Cancer cells are a picture of conflict. Seemingly aware of the danger they themselves pose, these abnormal cells often try to commit suicide by activating destructive enzymes called caspases. But as if simultaneously compelled by a self-preservation instinct, tumor cells usually thwart this impulse using proteins that foil the caspases.
Now, a team of researchers has found compounds that inhibit a specific caspase inhibitor, thereby triggering the death of various tumor cells growing in laboratory dishes or in mice.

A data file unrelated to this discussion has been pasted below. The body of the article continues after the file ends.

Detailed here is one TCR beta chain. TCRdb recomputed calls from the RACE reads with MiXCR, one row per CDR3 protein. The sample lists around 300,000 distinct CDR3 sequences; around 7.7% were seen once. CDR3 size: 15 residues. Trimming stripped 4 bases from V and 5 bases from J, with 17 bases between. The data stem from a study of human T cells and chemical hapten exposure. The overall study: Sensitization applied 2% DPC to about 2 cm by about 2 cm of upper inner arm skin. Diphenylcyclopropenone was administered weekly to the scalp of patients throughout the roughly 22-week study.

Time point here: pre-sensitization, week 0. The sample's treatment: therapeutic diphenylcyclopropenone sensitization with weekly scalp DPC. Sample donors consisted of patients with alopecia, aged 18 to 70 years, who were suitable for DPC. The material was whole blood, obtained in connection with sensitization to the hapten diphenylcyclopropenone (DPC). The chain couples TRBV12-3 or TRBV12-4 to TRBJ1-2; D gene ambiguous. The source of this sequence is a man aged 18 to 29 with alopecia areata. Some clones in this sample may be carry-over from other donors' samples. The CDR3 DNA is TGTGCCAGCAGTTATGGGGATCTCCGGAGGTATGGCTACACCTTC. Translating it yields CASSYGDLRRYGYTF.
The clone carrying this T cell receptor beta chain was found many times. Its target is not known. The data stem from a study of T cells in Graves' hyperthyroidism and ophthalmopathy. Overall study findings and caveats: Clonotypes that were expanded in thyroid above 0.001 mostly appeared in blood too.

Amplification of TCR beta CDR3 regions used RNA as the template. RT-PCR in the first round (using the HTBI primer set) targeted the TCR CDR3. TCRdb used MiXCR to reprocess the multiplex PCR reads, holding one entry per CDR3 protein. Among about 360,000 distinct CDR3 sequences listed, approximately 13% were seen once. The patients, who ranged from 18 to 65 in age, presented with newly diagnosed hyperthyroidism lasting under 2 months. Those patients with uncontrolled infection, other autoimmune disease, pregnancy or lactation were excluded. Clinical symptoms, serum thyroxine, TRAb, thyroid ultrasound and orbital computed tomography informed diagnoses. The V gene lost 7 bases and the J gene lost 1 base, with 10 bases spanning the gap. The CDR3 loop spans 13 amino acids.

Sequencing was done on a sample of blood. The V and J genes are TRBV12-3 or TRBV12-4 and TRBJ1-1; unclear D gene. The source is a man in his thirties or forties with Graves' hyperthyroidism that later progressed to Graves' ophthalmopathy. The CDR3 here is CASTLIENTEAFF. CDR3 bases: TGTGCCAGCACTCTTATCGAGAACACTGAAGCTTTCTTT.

"It looks like cancers are poised to die if you take this roadblock away," says John C. Reed, president of the Burnham Institute in La Jolla, Calif., an independent biomedical research center.
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